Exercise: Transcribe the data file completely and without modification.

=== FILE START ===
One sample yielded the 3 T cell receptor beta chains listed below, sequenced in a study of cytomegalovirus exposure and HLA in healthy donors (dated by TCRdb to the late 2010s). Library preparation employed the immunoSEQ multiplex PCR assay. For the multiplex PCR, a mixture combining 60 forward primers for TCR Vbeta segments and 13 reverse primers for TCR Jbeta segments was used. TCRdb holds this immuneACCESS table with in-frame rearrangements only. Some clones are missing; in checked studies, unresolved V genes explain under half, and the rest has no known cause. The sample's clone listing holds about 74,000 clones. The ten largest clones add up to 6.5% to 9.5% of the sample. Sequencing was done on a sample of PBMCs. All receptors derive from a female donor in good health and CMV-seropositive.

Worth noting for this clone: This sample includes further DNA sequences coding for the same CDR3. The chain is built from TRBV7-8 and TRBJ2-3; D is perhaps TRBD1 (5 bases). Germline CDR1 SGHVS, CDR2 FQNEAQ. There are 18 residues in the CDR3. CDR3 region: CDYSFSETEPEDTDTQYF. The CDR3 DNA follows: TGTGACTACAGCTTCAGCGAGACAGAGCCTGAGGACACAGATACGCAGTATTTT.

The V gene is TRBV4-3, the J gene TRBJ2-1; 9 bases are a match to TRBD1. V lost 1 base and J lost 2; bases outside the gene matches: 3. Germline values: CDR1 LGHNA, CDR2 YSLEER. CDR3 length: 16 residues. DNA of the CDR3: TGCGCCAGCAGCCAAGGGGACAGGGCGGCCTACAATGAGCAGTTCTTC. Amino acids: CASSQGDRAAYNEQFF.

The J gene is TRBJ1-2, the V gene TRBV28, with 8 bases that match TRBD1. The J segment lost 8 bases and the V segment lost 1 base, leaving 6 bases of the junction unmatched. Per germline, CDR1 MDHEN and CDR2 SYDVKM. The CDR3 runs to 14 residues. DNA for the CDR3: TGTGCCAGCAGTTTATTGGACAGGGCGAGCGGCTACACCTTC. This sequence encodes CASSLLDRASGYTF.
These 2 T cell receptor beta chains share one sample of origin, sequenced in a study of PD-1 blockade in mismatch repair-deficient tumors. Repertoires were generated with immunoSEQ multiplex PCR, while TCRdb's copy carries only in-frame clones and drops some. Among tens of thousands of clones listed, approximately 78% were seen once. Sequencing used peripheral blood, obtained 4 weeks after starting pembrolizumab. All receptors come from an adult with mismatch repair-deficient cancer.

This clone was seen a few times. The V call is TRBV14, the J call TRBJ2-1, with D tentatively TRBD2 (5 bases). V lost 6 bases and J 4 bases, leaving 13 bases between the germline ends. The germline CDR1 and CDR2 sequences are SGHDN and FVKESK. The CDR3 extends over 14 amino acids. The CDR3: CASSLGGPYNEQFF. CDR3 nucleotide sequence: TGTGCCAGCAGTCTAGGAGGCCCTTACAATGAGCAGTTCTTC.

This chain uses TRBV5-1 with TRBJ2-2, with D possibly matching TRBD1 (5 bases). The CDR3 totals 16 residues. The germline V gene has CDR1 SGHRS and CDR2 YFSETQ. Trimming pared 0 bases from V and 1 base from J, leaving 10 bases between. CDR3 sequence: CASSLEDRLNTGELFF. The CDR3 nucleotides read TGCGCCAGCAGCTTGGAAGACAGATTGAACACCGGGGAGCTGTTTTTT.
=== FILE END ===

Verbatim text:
One sample yielded the 3 T cell receptor beta chains listed below, sequenced in a study of cytomegalovirus exposure and HLA in healthy donors (dated by TCRdb to the late 2010s). Library preparation employed the immunoSEQ multiplex PCR assay. For the multiplex PCR, a mixture combining 60 forward primers for TCR Vbeta segments and 13 reverse primers for TCR Jbeta segments was used. TCRdb holds this immuneACCESS table with in-frame rearrangements only. Some clones are missing; in checked studies, unresolved V genes explain under half, and the rest has no known cause. The sample's clone listing holds about 74,000 clones. The ten largest clones add up to 6.5% to 9.5% of the sample. Sequencing was done on a sample of PBMCs. All receptors derive from a female donor in good health and CMV-seropositive.

Worth noting for this clone: This sample includes further DNA sequences coding for the same CDR3. The chain is built from TRBV7-8 and TRBJ2-3; D is perhaps TRBD1 (5 bases). Germline CDR1 SGHVS, CDR2 FQNEAQ. There are 18 residues in the CDR3. CDR3 region: CDYSFSETEPEDTDTQYF. The CDR3 DNA follows: TGTGACTACAGCTTCAGCGAGACAGAGCCTGAGGACACAGATACGCAGTATTTT.

The V gene is TRBV4-3, the J gene TRBJ2-1; 9 bases are a match to TRBD1. V lost 1 base and J lost 2; bases outside the gene matches: 3. Germline values: CDR1 LGHNA, CDR2 YSLEER. CDR3 length: 16 residues. DNA of the CDR3: TGCGCCAGCAGCCAAGGGGACAGGGCGGCCTACAATGAGCAGTTCTTC. Amino acids: CASSQGDRAAYNEQFF.

The J gene is TRBJ1-2, the V gene TRBV28, with 8 bases that match TRBD1. The J segment lost 8 bases and the V segment lost 1 base, leaving 6 bases of the junction unmatched. Per germline, CDR1 MDHEN and CDR2 SYDVKM. The CDR3 runs to 14 residues. DNA for the CDR3: TGTGCCAGCAGTTTATTGGACAGGGCGAGCGGCTACACCTTC. This sequence encodes CASSLLDRASGYTF.
These 2 T cell receptor beta chains share one sample of origin, sequenced in a study of PD-1 blockade in mismatch repair-deficient tumors. Repertoires were generated with immunoSEQ multiplex PCR, while TCRdb's copy carries only in-frame clones and drops some. Among tens of thousands of clones listed, approximately 78% were seen once. Sequencing used peripheral blood, obtained 4 weeks after starting pembrolizumab. All receptors come from an adult with mismatch repair-deficient cancer.

This clone was seen a few times. The V call is TRBV14, the J call TRBJ2-1, with D tentatively TRBD2 (5 bases). V lost 6 bases and J 4 bases, leaving 13 bases between the germline ends. The germline CDR1 and CDR2 sequences are SGHDN and FVKESK. The CDR3 extends over 14 amino acids. The CDR3: CASSLGGPYNEQFF. CDR3 nucleotide sequence: TGTGCCAGCAGTCTAGGAGGCCCTTACAATGAGCAGTTCTTC.

This chain uses TRBV5-1 with TRBJ2-2, with D possibly matching TRBD1 (5 bases). The CDR3 totals 16 residues. The germline V gene has CDR1 SGHRS and CDR2 YFSETQ. Trimming pared 0 bases from V and 1 base from J, leaving 10 bases between. CDR3 sequence: CASSLEDRLNTGELFF. The CDR3 nucleotides read TGCGCCAGCAGCTTGGAAGACAGATTGAACACCGGGGAGCTGTTTTTT.